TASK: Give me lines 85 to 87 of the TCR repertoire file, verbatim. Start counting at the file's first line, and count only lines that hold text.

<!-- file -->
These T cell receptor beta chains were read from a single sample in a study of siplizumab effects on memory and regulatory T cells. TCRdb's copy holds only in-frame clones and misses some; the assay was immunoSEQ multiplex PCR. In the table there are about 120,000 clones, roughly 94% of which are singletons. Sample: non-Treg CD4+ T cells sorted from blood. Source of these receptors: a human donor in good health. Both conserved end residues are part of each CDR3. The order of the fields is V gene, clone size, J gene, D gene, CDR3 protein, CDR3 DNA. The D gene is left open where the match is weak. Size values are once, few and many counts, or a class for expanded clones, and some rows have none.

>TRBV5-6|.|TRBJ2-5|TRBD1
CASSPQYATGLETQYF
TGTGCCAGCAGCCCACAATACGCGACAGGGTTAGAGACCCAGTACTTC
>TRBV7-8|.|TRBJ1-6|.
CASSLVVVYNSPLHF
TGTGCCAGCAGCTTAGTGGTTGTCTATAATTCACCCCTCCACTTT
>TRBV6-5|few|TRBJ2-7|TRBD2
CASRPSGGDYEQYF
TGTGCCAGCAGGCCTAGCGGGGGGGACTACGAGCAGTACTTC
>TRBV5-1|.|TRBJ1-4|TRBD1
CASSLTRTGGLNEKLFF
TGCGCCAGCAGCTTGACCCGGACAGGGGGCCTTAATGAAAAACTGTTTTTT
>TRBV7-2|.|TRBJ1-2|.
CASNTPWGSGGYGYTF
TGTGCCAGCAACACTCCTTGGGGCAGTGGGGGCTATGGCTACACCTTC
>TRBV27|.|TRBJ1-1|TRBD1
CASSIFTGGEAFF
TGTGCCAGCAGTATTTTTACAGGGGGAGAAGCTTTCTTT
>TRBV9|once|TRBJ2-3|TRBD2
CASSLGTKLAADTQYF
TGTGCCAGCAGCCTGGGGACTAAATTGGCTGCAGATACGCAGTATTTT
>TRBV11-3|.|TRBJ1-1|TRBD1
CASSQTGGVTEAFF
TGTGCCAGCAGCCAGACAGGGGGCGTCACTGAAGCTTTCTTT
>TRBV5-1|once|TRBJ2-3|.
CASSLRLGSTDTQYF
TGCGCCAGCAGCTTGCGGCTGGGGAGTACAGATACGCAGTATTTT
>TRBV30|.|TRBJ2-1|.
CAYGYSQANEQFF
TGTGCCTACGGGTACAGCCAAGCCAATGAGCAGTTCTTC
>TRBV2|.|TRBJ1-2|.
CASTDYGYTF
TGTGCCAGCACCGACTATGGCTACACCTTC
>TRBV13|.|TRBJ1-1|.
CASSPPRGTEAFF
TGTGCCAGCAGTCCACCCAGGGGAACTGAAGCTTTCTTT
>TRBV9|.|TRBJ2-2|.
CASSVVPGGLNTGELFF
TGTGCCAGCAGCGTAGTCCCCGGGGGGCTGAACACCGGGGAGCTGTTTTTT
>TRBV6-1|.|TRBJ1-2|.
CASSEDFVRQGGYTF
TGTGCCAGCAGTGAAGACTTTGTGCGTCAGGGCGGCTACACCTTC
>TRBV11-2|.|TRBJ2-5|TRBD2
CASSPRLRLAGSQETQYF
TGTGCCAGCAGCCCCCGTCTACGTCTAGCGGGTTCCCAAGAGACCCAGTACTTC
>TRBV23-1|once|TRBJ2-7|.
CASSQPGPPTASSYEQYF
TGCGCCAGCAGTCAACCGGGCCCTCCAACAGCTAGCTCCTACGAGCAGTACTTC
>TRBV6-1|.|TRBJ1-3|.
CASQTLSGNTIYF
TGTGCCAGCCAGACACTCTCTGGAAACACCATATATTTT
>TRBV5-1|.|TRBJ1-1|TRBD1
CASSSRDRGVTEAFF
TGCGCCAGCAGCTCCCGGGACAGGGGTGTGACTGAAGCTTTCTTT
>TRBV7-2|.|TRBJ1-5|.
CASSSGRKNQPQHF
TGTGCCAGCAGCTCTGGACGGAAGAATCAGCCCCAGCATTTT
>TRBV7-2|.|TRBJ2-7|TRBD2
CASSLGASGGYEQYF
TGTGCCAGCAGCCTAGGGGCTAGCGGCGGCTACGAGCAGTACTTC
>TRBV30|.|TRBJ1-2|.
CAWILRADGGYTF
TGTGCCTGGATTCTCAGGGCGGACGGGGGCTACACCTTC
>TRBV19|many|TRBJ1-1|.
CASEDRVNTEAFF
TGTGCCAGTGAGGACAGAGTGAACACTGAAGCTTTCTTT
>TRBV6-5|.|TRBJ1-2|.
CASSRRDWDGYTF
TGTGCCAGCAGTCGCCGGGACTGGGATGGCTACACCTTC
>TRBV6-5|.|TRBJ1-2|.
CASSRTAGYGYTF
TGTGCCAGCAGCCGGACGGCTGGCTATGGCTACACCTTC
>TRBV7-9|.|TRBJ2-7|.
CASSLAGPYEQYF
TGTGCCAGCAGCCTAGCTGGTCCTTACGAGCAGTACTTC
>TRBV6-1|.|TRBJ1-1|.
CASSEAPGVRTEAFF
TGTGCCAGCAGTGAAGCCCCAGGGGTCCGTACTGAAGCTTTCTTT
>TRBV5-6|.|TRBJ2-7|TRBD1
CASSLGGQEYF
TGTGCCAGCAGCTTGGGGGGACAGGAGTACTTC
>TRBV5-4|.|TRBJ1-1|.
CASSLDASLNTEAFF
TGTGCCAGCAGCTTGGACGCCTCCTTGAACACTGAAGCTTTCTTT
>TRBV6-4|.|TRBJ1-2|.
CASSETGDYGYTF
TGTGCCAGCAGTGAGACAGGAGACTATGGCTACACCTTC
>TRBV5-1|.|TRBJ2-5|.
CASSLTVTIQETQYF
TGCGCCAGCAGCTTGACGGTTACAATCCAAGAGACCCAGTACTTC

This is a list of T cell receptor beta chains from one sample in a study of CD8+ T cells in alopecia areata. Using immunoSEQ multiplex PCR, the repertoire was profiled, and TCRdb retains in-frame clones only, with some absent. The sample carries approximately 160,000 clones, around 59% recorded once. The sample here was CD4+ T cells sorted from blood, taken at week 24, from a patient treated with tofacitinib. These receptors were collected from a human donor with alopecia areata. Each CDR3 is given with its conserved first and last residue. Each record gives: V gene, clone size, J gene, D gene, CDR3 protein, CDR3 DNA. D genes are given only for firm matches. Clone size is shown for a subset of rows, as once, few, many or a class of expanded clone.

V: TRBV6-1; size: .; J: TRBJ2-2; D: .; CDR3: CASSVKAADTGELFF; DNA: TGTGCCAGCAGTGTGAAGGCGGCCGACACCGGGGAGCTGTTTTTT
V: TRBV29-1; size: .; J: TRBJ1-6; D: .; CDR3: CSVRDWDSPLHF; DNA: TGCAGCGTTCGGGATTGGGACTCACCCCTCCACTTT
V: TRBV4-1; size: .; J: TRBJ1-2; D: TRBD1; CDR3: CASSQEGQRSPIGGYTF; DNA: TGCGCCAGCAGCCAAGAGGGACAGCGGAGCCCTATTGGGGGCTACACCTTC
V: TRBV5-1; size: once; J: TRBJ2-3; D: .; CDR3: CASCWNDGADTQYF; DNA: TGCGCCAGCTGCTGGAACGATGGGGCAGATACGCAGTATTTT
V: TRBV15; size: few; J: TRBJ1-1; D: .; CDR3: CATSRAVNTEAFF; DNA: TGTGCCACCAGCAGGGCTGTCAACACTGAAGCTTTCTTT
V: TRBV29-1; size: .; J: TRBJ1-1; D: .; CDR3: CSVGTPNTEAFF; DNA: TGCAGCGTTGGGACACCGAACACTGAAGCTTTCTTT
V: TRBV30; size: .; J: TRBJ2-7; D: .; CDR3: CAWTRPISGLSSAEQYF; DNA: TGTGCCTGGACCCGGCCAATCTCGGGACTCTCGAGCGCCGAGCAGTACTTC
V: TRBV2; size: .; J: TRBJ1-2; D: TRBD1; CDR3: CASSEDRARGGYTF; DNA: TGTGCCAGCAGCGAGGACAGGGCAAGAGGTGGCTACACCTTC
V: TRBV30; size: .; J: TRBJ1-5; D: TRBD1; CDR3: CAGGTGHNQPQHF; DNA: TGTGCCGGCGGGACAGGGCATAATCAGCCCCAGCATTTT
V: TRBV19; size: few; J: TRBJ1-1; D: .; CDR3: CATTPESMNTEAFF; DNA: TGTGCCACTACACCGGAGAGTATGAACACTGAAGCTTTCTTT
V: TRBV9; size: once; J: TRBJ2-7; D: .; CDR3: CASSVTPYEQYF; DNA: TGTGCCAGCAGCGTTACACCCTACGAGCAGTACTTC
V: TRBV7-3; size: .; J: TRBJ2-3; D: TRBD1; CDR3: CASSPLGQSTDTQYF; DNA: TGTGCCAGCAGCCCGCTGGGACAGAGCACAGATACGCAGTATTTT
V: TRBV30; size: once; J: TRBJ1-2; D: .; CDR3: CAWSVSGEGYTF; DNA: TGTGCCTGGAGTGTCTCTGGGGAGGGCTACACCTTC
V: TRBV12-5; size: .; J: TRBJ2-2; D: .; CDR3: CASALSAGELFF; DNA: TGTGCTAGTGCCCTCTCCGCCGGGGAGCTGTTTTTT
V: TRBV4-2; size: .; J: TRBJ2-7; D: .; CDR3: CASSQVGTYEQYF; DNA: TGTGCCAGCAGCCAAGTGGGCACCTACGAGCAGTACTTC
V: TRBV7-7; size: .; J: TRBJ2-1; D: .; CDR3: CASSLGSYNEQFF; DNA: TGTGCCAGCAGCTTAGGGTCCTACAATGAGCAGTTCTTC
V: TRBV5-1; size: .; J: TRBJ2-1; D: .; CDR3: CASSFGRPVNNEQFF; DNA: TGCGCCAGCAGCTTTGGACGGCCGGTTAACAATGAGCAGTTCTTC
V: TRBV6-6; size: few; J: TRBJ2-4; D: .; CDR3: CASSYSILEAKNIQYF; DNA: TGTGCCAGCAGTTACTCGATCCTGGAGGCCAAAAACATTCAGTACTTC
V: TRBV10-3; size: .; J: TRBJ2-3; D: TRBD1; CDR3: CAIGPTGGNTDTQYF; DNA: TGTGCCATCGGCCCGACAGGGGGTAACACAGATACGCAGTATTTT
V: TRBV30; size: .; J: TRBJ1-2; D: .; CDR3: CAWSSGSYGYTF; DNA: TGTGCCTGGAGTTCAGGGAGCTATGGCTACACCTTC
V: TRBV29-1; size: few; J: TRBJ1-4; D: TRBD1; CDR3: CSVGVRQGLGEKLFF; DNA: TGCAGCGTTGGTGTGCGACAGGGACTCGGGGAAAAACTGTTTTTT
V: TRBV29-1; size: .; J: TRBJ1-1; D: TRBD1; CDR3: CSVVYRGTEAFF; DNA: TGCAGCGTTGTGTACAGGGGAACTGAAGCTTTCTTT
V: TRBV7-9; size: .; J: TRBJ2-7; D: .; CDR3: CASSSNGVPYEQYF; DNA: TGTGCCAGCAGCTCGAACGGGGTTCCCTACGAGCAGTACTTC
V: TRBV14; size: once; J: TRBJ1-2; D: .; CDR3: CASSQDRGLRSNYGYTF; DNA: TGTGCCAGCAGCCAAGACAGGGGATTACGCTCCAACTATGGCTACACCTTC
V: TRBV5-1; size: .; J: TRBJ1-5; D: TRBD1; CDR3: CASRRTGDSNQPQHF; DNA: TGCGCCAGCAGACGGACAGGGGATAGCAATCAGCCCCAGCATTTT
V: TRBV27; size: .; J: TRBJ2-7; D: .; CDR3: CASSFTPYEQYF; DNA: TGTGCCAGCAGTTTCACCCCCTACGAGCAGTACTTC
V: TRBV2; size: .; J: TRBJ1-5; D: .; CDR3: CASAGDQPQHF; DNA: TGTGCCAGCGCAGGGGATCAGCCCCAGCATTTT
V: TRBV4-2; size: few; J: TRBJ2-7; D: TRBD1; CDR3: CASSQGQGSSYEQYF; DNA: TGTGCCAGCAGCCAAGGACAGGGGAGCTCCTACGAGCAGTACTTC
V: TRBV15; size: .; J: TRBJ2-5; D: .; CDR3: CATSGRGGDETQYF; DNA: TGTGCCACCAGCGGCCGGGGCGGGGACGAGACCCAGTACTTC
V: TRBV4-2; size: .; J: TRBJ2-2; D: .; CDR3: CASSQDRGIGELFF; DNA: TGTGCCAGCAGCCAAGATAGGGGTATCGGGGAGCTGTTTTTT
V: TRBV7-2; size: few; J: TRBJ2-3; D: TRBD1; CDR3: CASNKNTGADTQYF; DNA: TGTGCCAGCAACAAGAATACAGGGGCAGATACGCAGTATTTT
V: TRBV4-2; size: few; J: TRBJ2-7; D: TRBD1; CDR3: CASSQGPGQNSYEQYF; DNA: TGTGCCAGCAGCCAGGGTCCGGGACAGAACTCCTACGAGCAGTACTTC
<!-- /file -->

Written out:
TGTGCCAGCAGCTTGGACGCCTCCTTGAACACTGAAGCTTTCTTT
>TRBV6-4|.|TRBJ1-2|.
CASSETGDYGYTF